Predictive, location, and foot traffic analytics reveal valuable information that helps retailers to choose the right location when setting up geographic expansion strategies.
How are predictive analytics models used to determine the optimal location for a new facility?
Predictive analytics is a type of statistical analysis that uses data mining, statistical modeling and machine learning to extrapolate trends from historical facts and current events and is often used for risk assessment and decision making.
Today, this tool within retail, encompasses loyalty metrics, store size, consumer demographics, inventory management, product assortment, to understand your target market, differentiate your products and services, and determine the ideal locations to expand in a way that maximizes sales and customer satisfaction.
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How do you get this data to train these models?
Retailers can find relevant data through location analytics, which uses GIS data to understand different geographic and spatial factors, while using statistical techniques to predict the best location for each store.
Other data used to train these models can include internal sales data, demographic details and population profiles. Other macroeconomic indicators are also used, such as the purchasing power of the population, the economic growth rate and the cost of opening new points of sale, among others.
The following steps are followed to identify the best location for each point of sale:
Step One: A wide variety of predictor variables are determined that can capture several demographic, economic, and location details at the zip code level while developing forecasting solutions. Some indicative variables are:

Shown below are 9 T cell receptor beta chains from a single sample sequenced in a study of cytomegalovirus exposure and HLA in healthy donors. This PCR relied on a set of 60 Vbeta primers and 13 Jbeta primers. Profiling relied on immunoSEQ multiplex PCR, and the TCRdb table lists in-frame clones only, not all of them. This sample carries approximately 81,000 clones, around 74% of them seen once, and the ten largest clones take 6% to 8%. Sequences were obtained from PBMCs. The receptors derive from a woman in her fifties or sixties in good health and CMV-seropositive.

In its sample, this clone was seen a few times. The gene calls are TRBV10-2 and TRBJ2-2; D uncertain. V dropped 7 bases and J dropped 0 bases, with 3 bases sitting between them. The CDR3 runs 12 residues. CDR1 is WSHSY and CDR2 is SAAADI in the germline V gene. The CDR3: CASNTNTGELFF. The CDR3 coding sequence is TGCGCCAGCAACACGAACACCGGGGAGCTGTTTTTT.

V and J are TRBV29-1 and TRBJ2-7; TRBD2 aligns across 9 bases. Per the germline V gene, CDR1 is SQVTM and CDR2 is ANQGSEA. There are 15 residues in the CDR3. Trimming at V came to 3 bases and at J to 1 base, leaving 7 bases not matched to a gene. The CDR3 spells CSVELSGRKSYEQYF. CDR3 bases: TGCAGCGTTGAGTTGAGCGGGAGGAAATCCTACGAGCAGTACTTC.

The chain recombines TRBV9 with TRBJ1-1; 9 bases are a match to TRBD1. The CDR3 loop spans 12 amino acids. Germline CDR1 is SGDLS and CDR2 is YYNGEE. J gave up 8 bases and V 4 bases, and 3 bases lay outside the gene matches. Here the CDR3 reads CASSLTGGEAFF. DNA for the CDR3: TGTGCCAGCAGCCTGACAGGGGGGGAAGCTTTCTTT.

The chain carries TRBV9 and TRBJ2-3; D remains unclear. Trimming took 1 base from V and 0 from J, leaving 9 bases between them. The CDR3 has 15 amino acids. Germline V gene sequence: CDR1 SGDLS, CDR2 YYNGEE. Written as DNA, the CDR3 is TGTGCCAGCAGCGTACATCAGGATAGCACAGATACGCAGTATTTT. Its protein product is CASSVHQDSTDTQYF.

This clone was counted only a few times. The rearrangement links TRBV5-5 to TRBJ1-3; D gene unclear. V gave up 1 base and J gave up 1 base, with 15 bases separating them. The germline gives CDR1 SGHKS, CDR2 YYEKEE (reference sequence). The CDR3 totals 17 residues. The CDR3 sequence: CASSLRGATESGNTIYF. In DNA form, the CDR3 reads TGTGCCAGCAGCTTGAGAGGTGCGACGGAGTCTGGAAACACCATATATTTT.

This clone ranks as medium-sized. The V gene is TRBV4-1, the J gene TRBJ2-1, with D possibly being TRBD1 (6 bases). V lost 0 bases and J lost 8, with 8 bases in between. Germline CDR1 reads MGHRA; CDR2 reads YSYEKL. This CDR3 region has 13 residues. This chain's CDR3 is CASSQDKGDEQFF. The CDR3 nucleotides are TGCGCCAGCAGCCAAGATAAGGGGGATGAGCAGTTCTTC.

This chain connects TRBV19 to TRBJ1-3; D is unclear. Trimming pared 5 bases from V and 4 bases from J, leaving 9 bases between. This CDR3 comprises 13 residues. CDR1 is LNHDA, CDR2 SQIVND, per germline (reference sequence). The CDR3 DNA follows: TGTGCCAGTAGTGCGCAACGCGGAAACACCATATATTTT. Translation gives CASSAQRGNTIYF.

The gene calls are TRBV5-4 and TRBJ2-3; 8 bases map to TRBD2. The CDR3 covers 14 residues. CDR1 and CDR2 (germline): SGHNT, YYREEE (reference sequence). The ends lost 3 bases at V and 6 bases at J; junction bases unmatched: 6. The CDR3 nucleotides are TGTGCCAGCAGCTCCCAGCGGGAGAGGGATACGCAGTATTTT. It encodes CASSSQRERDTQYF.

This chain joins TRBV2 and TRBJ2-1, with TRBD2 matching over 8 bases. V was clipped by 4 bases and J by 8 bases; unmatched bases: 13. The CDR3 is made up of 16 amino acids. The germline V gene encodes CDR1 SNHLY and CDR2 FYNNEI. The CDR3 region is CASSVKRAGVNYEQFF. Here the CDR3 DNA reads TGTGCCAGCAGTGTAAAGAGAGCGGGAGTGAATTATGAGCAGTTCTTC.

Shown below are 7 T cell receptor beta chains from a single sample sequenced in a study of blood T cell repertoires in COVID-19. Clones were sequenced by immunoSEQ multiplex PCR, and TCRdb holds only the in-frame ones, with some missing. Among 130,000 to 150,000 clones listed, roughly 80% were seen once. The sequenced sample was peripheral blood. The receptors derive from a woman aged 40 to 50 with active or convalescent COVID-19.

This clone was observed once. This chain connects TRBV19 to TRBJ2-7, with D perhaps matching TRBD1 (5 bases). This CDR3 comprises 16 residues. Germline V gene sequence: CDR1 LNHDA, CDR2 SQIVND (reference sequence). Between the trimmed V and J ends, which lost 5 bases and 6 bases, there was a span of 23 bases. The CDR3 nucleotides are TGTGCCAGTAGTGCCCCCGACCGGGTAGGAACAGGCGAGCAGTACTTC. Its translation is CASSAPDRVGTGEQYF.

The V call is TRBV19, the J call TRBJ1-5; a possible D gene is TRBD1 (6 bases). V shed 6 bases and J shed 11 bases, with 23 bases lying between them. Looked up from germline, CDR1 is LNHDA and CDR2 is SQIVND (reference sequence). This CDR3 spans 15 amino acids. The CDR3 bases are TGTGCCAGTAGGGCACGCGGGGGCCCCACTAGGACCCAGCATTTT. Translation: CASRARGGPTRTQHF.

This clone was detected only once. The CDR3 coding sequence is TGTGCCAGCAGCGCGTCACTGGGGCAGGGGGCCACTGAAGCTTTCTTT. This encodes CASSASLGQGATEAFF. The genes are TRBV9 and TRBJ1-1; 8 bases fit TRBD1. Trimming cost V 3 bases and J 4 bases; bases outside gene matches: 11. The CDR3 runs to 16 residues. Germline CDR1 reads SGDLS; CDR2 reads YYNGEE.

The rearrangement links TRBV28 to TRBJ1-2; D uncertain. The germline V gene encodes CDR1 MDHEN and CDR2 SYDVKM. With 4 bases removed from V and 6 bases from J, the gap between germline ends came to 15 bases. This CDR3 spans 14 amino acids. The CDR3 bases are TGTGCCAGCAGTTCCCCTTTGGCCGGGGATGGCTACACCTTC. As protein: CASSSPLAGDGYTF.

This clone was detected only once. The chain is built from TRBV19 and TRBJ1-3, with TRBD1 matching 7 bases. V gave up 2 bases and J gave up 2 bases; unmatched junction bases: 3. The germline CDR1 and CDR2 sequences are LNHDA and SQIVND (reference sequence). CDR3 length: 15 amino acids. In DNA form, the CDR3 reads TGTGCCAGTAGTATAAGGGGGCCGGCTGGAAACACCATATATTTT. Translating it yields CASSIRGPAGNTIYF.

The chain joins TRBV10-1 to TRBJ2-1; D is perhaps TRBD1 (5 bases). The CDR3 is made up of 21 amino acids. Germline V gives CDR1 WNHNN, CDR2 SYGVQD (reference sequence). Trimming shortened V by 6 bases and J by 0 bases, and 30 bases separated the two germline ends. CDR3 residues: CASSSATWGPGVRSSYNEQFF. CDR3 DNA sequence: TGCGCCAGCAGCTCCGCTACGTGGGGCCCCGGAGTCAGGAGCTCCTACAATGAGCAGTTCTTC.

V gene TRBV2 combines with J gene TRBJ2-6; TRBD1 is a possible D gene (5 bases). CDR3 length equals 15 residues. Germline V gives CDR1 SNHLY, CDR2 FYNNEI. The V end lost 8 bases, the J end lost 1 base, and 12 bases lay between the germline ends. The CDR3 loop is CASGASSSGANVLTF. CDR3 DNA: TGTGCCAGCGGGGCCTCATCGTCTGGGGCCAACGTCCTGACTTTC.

- Demographics such as total population by zip code, gender and occupancy status.
- Economic factors such as sales figures and house price index.
- Other data such as geographic or land information and competitor locations.
Step 2: This data is used to generate forecasts of store sales at the ZIP code level; the forecasts can be used to estimate potential revenue for each location.
Step 3: Outlet selection combinations are made at the ZIP code level to maximize profitability, while incorporating area-level constraints and listing the most appropriate stores for each ZIP code.
Step 4: Use appropriate sales forecasting methods for each zip code. This is done using demographic and economic data for a given locality. Regression, demand forecasting and clustering techniques can be used effectively to:
- Understand the latent factors that drive sales.
- Forecasting 12/24-month sales, also capturing the effect of cannibalization
- Forecast demand at product/segment level
- Generate similarity scores for store locations
Step 5: Consists of optimization to identify locations that can maximize profits by searching through various combinations of outlet locations, taking into account important factors such as available store budget and market potential in that specific location.
The optimizer performs the following functions to arrive at an ideal solution:
- Iterate through likely store locations at the zip code level.
- Minimize sales cannibalization using an underlying regression model
- Identify the most profitable zip codes
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Step Six: Regression models are built to forecast existing store sales at a more granular level. This will allow for better planning by providing week/month level forecasts for new locations.
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